I think the biggest pitfall is overextending yourself by setting unrealistic goals, and then getting burned out. Your blog is a hobby, right? So set realistic goals for yourself. Pushing yourself to post 4 book reviews a week, do three cover reveals a week, download 20 books a month from netgalley, and accepting every review request that comes your way are all sure recipes for burn out and having a really un-fun time with this whole book blogging thing. And trust me on this: the moment it stops being fun, the moment it starts to feel like “work”, you will stop posting content to your blog.

It’s OK to say no to a review request, it is OK to remove your contact information from your blog if you’re feeling overwhelmed with review requests. It’s OK to take a break if you are feeling burned out. It’s OK to read something you feel like reading, even if everyone else isn’t reading it. It’s OK to have an unpopular opinion. It is super OK to do as many blog memes, blog tours, cover reveals, and non-book-related posts as you want.

To avoid common blogging pitfalls, just be honest with yourself about why you are blogging. Stay true to your personal goals, and you’ll be fine.  Don’t beat yourself up if your blog doesn’t look like someone else’s or if  your content is different than theirs.  And if your goal is to download 20 books a month from netgalley and read and review all of them? Go for it!  But don’t beat yourself up if you only read and review 15 of them.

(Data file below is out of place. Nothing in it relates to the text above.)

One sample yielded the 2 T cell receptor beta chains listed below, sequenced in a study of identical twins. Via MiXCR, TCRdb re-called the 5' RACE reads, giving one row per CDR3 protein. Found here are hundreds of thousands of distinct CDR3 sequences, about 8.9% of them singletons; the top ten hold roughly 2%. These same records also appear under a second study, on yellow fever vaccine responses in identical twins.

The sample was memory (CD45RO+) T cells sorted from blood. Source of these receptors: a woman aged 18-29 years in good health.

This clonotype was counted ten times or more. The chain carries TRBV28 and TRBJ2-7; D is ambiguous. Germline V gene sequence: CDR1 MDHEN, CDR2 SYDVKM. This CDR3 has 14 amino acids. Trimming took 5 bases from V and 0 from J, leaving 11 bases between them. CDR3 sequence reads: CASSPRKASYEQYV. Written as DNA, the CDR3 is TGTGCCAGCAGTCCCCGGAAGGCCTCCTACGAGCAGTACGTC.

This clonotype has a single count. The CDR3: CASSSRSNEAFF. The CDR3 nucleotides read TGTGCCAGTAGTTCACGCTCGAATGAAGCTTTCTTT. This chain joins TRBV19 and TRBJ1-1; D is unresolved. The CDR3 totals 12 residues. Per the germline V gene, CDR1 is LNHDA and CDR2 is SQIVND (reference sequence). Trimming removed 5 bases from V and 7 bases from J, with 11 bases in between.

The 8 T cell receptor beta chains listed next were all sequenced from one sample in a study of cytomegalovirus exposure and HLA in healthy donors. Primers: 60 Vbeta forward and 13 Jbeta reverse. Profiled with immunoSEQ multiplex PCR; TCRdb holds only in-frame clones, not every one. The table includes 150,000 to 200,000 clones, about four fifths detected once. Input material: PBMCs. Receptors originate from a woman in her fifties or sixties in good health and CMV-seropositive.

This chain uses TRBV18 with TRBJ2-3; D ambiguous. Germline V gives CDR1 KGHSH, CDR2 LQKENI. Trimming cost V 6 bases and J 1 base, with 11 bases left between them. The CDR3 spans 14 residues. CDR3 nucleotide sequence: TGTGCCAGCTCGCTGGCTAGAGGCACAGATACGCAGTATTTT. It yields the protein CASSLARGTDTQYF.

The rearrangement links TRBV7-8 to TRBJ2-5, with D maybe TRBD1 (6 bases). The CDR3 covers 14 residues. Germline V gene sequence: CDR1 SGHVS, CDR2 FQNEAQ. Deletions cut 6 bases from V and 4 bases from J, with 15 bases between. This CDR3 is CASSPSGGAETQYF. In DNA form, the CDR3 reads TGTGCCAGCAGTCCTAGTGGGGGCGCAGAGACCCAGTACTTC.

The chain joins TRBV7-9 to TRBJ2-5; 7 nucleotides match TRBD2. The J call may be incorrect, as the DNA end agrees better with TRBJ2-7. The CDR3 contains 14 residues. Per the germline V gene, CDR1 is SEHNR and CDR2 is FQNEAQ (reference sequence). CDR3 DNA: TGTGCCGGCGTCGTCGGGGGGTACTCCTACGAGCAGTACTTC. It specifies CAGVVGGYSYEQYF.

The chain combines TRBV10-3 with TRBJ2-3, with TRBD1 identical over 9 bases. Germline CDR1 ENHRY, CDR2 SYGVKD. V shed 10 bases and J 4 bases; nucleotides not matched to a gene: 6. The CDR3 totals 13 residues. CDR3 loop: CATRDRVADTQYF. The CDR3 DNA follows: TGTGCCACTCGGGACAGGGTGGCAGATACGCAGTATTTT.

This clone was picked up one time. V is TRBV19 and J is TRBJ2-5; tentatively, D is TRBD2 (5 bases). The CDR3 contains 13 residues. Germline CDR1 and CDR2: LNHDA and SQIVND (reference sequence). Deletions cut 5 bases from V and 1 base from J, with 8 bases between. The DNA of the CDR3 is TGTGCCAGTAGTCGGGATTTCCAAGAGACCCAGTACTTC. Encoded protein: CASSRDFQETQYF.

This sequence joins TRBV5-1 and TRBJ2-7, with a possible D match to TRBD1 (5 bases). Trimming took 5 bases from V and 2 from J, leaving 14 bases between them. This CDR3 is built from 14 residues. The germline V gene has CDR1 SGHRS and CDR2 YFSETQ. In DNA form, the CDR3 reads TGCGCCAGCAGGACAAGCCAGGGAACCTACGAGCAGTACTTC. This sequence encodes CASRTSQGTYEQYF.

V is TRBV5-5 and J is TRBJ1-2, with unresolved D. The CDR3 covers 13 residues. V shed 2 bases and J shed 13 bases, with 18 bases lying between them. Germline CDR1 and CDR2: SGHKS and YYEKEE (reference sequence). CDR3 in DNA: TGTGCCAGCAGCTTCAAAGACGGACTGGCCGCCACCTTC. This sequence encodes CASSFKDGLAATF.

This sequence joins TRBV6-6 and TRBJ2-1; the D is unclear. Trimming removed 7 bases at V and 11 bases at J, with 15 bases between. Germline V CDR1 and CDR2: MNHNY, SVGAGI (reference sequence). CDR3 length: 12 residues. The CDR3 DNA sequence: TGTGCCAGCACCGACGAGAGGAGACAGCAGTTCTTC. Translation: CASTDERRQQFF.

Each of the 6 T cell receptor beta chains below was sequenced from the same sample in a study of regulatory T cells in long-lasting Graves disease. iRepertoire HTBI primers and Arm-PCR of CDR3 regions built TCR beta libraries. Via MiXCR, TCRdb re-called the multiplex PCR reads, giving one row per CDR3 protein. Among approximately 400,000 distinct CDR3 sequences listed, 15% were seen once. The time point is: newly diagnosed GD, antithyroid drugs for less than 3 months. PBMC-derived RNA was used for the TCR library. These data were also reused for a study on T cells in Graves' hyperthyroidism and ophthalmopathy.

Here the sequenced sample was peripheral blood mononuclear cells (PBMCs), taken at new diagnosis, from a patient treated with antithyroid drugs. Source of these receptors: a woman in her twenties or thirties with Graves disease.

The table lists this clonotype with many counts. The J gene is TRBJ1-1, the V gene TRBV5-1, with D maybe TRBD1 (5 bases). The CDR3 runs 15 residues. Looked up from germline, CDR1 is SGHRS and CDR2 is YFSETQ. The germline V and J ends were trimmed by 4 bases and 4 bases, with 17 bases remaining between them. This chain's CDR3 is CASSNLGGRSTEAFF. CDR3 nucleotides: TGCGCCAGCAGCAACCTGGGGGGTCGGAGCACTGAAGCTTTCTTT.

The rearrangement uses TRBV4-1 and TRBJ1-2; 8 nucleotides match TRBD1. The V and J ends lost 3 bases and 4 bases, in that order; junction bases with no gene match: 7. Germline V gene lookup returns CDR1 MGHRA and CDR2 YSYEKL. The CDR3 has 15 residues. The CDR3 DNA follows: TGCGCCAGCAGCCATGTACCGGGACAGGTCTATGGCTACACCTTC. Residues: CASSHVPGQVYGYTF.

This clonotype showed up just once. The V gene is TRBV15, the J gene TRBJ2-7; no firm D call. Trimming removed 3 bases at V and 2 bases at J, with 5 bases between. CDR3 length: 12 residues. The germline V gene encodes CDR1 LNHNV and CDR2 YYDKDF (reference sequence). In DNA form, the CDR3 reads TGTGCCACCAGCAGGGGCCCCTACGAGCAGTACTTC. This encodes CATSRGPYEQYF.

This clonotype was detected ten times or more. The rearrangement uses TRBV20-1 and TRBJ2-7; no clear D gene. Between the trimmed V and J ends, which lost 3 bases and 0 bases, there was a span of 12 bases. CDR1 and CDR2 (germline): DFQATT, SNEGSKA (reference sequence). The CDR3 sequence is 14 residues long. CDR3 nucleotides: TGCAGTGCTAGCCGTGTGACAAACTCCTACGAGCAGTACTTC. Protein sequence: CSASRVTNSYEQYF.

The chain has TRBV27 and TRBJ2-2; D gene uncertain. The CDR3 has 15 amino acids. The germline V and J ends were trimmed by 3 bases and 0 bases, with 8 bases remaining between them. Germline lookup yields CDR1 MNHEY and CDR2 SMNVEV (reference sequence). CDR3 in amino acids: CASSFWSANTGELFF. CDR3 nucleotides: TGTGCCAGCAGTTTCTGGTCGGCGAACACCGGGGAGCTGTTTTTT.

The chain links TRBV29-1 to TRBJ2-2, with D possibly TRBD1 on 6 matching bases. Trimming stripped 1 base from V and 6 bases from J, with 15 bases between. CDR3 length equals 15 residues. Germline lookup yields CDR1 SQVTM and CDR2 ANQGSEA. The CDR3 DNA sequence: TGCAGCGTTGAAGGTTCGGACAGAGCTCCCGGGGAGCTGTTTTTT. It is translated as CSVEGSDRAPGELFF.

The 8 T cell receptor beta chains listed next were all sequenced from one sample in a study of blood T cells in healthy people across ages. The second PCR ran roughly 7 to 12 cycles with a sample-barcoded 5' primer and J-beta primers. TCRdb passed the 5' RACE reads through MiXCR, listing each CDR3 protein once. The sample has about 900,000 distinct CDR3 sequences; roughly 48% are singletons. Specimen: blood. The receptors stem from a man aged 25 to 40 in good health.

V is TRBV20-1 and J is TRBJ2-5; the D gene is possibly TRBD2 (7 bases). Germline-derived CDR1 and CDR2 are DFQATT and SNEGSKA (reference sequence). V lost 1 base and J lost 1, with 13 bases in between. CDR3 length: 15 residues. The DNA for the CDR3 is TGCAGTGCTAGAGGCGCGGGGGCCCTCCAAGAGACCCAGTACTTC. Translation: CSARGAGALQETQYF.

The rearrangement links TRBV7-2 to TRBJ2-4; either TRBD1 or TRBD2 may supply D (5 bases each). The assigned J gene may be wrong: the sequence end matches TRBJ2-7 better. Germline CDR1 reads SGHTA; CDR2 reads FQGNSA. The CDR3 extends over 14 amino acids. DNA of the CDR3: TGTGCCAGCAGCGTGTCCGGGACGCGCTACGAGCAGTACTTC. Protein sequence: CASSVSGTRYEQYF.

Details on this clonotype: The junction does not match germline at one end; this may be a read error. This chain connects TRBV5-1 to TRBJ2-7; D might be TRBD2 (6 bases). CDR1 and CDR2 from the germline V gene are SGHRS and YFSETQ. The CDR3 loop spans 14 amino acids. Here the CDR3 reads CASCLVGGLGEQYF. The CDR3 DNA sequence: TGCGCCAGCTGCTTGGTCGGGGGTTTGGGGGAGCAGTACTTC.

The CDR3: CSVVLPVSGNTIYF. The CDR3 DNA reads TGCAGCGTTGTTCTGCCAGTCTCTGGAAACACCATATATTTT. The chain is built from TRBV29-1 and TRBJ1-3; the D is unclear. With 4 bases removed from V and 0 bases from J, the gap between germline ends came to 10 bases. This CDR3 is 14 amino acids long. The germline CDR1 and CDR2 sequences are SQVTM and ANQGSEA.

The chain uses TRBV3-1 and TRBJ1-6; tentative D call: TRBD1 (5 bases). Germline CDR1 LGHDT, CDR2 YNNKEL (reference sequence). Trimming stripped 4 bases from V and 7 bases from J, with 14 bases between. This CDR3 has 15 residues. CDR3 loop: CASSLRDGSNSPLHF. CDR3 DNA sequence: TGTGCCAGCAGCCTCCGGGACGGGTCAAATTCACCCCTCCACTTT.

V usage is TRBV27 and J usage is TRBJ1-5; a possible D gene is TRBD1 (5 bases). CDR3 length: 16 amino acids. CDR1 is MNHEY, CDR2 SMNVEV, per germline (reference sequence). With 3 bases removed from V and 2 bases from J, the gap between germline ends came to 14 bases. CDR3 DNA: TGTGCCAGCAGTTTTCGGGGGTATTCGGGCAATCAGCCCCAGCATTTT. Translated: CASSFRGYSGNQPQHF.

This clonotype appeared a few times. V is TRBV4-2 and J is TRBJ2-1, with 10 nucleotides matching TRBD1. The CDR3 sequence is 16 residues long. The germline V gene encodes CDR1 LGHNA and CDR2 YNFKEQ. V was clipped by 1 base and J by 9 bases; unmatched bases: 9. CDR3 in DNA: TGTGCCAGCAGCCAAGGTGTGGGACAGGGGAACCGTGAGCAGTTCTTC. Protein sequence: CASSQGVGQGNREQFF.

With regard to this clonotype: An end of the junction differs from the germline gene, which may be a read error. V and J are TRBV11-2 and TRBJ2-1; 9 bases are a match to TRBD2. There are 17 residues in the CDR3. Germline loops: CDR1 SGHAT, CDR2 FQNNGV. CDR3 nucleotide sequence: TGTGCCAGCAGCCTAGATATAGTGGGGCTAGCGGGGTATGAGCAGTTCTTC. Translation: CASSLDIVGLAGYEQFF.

How to Get People to Read Your Reviews

Be social online.  Be authentic in your reviews, and develop your own style.

Be social!  I’m an introvert, so this one was hard for me. Being social online is easier than it looks.  See a post on someone else’s blog that looks interesting? Leave a comment.  I love WordPress “reader”, it helps me find recent blog posts on any topic I want, and I when I find cool posts on science fiction, book reviewing, Star Trek, etc, I comment on ’em!  Many of those bloggers end up visiting my site in return, and we’ve both found a new blog site to follow. Are you on twitter, facebook, instagram, or whatever the cool kids are using these days? Follow authors you like, follow publicists, follow other bloggers, talk about books you are excited about, link to your posts, and most importantly, interact with people on social media. Tell them you liked their book, or liked their review of a book you read.

The secret is to make sure you are starting a conversation. Talk with people, not at them.